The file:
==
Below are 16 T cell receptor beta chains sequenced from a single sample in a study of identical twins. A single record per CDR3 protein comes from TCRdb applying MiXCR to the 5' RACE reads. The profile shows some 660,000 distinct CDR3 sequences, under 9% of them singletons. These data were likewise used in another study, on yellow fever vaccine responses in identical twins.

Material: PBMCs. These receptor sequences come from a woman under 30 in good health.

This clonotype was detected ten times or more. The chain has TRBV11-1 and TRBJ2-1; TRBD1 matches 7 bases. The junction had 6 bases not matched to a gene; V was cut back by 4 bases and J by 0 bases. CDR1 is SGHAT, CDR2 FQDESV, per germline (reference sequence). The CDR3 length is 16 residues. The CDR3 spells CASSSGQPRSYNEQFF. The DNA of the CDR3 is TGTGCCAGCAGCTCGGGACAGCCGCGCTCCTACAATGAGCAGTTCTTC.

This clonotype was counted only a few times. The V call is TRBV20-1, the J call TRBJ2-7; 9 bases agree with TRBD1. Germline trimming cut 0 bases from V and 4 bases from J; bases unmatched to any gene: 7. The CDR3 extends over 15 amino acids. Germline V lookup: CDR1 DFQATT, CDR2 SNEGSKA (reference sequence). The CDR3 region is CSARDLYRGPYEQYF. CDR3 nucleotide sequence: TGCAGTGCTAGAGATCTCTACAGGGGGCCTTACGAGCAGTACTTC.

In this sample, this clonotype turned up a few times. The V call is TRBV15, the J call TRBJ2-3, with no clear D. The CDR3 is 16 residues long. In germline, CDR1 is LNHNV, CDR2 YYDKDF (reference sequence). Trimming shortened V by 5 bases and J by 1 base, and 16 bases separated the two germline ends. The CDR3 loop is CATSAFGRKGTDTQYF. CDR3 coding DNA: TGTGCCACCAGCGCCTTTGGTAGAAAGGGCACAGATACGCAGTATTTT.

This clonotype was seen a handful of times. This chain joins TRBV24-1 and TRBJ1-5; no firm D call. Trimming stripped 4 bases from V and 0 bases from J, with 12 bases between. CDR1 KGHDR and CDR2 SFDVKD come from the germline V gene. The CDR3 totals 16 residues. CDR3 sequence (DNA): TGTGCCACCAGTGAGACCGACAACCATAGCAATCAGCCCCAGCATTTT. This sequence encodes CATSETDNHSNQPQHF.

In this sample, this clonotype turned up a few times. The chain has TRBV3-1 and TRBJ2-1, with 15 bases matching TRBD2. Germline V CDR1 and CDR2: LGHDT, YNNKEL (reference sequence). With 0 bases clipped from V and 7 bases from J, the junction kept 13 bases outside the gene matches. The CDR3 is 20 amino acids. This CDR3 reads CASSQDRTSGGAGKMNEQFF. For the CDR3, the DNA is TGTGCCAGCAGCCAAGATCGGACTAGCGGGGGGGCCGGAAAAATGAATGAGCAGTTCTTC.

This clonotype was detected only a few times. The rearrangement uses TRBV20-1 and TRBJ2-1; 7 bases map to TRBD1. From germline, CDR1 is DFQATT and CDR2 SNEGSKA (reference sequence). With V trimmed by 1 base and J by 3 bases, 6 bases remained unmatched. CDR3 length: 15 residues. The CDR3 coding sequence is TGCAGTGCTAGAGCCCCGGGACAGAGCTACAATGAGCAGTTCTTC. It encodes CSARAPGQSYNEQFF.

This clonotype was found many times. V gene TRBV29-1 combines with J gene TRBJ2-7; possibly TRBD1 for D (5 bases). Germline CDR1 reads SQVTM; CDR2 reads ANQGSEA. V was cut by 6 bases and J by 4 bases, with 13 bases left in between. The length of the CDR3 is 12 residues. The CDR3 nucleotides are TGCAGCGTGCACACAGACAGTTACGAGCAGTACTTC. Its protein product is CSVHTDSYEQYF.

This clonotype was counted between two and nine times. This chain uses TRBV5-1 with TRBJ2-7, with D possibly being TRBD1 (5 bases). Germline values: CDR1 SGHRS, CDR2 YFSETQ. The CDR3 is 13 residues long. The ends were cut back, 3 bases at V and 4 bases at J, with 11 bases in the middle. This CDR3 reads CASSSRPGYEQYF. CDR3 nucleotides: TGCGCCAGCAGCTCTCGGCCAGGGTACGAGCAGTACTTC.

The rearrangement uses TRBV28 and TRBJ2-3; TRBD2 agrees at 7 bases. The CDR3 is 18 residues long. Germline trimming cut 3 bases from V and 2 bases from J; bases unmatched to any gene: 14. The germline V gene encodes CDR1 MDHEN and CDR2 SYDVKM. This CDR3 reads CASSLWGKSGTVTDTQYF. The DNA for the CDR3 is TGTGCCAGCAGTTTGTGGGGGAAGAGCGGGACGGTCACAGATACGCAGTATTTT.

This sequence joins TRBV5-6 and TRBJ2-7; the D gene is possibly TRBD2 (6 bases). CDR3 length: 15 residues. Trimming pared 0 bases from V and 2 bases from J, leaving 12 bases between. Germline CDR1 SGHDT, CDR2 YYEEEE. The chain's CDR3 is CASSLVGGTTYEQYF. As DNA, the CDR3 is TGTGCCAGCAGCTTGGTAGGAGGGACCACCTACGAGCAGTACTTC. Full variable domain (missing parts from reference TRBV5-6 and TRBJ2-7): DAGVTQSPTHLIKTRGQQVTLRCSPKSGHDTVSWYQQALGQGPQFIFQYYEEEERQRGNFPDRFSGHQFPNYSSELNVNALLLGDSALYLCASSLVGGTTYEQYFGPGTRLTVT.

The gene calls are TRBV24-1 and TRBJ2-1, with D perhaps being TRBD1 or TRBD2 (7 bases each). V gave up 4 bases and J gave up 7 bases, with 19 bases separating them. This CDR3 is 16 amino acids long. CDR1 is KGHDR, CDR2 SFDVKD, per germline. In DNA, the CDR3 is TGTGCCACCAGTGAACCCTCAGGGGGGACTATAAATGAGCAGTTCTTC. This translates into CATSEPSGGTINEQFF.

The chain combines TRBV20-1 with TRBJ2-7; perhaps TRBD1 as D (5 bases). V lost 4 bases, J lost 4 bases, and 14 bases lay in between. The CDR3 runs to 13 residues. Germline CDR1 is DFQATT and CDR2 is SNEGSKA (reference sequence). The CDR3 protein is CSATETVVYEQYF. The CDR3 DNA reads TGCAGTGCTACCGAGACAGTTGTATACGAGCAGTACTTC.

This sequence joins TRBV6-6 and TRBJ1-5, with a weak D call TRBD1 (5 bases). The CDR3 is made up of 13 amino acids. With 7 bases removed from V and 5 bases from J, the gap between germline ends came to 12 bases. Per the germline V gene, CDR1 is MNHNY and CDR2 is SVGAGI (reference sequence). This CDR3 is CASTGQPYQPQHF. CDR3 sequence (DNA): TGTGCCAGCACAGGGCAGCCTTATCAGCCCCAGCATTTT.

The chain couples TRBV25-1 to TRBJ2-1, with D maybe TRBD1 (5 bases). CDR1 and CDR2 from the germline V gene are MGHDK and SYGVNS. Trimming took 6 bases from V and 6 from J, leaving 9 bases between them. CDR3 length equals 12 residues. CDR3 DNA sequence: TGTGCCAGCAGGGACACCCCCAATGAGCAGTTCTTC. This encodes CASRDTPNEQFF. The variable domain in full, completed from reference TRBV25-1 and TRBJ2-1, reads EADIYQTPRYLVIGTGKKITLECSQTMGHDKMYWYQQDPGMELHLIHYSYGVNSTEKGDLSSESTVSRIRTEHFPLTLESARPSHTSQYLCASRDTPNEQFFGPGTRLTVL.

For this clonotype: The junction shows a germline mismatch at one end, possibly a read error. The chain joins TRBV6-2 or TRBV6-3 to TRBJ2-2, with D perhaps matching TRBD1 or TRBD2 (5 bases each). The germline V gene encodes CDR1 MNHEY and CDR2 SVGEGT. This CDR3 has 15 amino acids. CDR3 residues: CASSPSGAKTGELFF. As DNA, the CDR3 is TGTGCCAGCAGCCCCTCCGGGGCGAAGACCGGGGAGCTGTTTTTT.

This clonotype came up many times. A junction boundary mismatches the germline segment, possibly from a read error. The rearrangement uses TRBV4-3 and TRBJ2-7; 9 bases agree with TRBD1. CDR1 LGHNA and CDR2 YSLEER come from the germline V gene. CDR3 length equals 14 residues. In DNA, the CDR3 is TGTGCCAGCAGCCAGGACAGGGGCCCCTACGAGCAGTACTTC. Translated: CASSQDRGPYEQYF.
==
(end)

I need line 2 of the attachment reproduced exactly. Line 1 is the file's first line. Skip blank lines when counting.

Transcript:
Material: PBMCs. These receptor sequences come from a woman under 30 in good health.